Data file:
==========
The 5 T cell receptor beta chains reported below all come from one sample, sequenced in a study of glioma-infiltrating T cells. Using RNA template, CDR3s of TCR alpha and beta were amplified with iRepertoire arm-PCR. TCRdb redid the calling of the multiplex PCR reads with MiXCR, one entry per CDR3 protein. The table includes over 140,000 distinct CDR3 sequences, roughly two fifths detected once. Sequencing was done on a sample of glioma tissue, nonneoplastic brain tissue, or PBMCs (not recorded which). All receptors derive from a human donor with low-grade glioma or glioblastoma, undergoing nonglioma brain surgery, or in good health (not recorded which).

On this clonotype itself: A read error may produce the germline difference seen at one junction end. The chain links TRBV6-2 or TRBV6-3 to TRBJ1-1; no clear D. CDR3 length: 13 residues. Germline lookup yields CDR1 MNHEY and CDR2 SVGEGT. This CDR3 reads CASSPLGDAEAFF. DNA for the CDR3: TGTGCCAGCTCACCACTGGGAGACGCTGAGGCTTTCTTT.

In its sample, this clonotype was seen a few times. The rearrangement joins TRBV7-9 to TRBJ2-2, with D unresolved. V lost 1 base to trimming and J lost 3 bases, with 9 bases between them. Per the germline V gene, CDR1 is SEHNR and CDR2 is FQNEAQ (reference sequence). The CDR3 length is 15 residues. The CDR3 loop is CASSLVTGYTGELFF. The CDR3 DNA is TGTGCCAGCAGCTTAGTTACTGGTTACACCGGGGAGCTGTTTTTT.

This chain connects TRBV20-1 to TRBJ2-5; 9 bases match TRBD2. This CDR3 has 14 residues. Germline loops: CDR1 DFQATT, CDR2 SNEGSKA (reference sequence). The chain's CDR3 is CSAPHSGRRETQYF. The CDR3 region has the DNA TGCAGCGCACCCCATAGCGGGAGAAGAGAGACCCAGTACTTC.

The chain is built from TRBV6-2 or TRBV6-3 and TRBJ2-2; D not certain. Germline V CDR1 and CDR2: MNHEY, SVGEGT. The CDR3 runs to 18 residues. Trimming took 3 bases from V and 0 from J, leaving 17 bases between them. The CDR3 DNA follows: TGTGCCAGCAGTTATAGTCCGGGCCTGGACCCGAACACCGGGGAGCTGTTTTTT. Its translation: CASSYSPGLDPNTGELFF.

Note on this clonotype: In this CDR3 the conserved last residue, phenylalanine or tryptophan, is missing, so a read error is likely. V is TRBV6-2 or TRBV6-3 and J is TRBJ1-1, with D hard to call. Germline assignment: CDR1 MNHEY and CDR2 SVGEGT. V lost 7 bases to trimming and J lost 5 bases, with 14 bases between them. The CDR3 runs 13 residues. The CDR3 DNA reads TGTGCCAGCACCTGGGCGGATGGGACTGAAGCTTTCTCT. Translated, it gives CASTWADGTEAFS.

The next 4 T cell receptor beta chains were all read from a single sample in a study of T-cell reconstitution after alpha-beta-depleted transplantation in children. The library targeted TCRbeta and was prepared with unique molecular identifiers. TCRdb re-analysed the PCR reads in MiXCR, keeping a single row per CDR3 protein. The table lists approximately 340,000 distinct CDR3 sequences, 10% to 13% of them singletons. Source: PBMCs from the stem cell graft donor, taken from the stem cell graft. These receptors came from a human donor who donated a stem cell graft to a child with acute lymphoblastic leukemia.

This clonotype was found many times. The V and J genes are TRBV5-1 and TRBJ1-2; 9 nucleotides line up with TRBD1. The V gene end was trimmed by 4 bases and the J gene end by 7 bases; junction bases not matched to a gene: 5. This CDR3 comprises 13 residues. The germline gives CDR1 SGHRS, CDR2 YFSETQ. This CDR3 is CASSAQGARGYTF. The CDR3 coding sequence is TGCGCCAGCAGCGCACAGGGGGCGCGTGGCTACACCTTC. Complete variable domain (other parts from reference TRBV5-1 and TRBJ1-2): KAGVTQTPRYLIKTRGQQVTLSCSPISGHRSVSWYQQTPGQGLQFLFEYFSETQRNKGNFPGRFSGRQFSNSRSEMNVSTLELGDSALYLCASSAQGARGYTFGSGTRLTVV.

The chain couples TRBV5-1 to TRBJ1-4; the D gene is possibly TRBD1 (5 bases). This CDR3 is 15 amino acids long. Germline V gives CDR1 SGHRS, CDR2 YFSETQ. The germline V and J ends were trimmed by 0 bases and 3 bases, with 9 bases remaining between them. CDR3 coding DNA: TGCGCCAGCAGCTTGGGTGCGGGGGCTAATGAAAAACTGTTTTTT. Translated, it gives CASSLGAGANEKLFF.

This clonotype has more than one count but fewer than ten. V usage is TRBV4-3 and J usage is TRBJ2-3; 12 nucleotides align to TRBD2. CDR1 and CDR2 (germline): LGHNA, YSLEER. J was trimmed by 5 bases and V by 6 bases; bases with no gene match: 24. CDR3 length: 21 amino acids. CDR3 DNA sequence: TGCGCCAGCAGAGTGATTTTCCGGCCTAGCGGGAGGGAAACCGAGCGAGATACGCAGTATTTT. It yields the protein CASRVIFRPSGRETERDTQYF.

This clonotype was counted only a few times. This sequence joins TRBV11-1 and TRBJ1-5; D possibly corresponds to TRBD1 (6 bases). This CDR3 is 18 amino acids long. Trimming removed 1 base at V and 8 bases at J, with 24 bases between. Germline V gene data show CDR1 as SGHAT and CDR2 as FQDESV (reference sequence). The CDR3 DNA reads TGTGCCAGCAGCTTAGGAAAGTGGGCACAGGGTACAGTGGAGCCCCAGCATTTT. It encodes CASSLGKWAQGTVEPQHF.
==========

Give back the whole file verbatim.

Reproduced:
The 5 T cell receptor beta chains reported below all come from one sample, sequenced in a study of glioma-infiltrating T cells. Using RNA template, CDR3s of TCR alpha and beta were amplified with iRepertoire arm-PCR. TCRdb redid the calling of the multiplex PCR reads with MiXCR, one entry per CDR3 protein. The table includes over 140,000 distinct CDR3 sequences, roughly two fifths detected once. Sequencing was done on a sample of glioma tissue, nonneoplastic brain tissue, or PBMCs (not recorded which). All receptors derive from a human donor with low-grade glioma or glioblastoma, undergoing nonglioma brain surgery, or in good health (not recorded which).

On this clonotype itself: A read error may produce the germline difference seen at one junction end. The chain links TRBV6-2 or TRBV6-3 to TRBJ1-1; no clear D. CDR3 length: 13 residues. Germline lookup yields CDR1 MNHEY and CDR2 SVGEGT. This CDR3 reads CASSPLGDAEAFF. DNA for the CDR3: TGTGCCAGCTCACCACTGGGAGACGCTGAGGCTTTCTTT.

In its sample, this clonotype was seen a few times. The rearrangement joins TRBV7-9 to TRBJ2-2, with D unresolved. V lost 1 base to trimming and J lost 3 bases, with 9 bases between them. Per the germline V gene, CDR1 is SEHNR and CDR2 is FQNEAQ (reference sequence). The CDR3 length is 15 residues. The CDR3 loop is CASSLVTGYTGELFF. The CDR3 DNA is TGTGCCAGCAGCTTAGTTACTGGTTACACCGGGGAGCTGTTTTTT.

This chain connects TRBV20-1 to TRBJ2-5; 9 bases match TRBD2. This CDR3 has 14 residues. Germline loops: CDR1 DFQATT, CDR2 SNEGSKA (reference sequence). The chain's CDR3 is CSAPHSGRRETQYF. The CDR3 region has the DNA TGCAGCGCACCCCATAGCGGGAGAAGAGAGACCCAGTACTTC.

The chain is built from TRBV6-2 or TRBV6-3 and TRBJ2-2; D not certain. Germline V CDR1 and CDR2: MNHEY, SVGEGT. The CDR3 runs to 18 residues. Trimming took 3 bases from V and 0 from J, leaving 17 bases between them. The CDR3 DNA follows: TGTGCCAGCAGTTATAGTCCGGGCCTGGACCCGAACACCGGGGAGCTGTTTTTT. Its translation: CASSYSPGLDPNTGELFF.

Note on this clonotype: In this CDR3 the conserved last residue, phenylalanine or tryptophan, is missing, so a read error is likely. V is TRBV6-2 or TRBV6-3 and J is TRBJ1-1, with D hard to call. Germline assignment: CDR1 MNHEY and CDR2 SVGEGT. V lost 7 bases to trimming and J lost 5 bases, with 14 bases between them. The CDR3 runs 13 residues. The CDR3 DNA reads TGTGCCAGCACCTGGGCGGATGGGACTGAAGCTTTCTCT. Translated, it gives CASTWADGTEAFS.

The next 4 T cell receptor beta chains were all read from a single sample in a study of T-cell reconstitution after alpha-beta-depleted transplantation in children. The library targeted TCRbeta and was prepared with unique molecular identifiers. TCRdb re-analysed the PCR reads in MiXCR, keeping a single row per CDR3 protein. The table lists approximately 340,000 distinct CDR3 sequences, 10% to 13% of them singletons. Source: PBMCs from the stem cell graft donor, taken from the stem cell graft. These receptors came from a human donor who donated a stem cell graft to a child with acute lymphoblastic leukemia.

This clonotype was found many times. The V and J genes are TRBV5-1 and TRBJ1-2; 9 nucleotides line up with TRBD1. The V gene end was trimmed by 4 bases and the J gene end by 7 bases; junction bases not matched to a gene: 5. This CDR3 comprises 13 residues. The germline gives CDR1 SGHRS, CDR2 YFSETQ. This CDR3 is CASSAQGARGYTF. The CDR3 coding sequence is TGCGCCAGCAGCGCACAGGGGGCGCGTGGCTACACCTTC. Complete variable domain (other parts from reference TRBV5-1 and TRBJ1-2): KAGVTQTPRYLIKTRGQQVTLSCSPISGHRSVSWYQQTPGQGLQFLFEYFSETQRNKGNFPGRFSGRQFSNSRSEMNVSTLELGDSALYLCASSAQGARGYTFGSGTRLTVV.

The chain couples TRBV5-1 to TRBJ1-4; the D gene is possibly TRBD1 (5 bases). This CDR3 is 15 amino acids long. Germline V gives CDR1 SGHRS, CDR2 YFSETQ. The germline V and J ends were trimmed by 0 bases and 3 bases, with 9 bases remaining between them. CDR3 coding DNA: TGCGCCAGCAGCTTGGGTGCGGGGGCTAATGAAAAACTGTTTTTT. Translated, it gives CASSLGAGANEKLFF.

This clonotype has more than one count but fewer than ten. V usage is TRBV4-3 and J usage is TRBJ2-3; 12 nucleotides align to TRBD2. CDR1 and CDR2 (germline): LGHNA, YSLEER. J was trimmed by 5 bases and V by 6 bases; bases with no gene match: 24. CDR3 length: 21 amino acids. CDR3 DNA sequence: TGCGCCAGCAGAGTGATTTTCCGGCCTAGCGGGAGGGAAACCGAGCGAGATACGCAGTATTTT. It yields the protein CASRVIFRPSGRETERDTQYF.

This clonotype was counted only a few times. This sequence joins TRBV11-1 and TRBJ1-5; D possibly corresponds to TRBD1 (6 bases). This CDR3 is 18 amino acids long. Trimming removed 1 base at V and 8 bases at J, with 24 bases between. Germline V gene data show CDR1 as SGHAT and CDR2 as FQDESV (reference sequence). The CDR3 DNA reads TGTGCCAGCAGCTTAGGAAAGTGGGCACAGGGTACAGTGGAGCCCCAGCATTTT. It encodes CASSLGKWAQGTVEPQHF.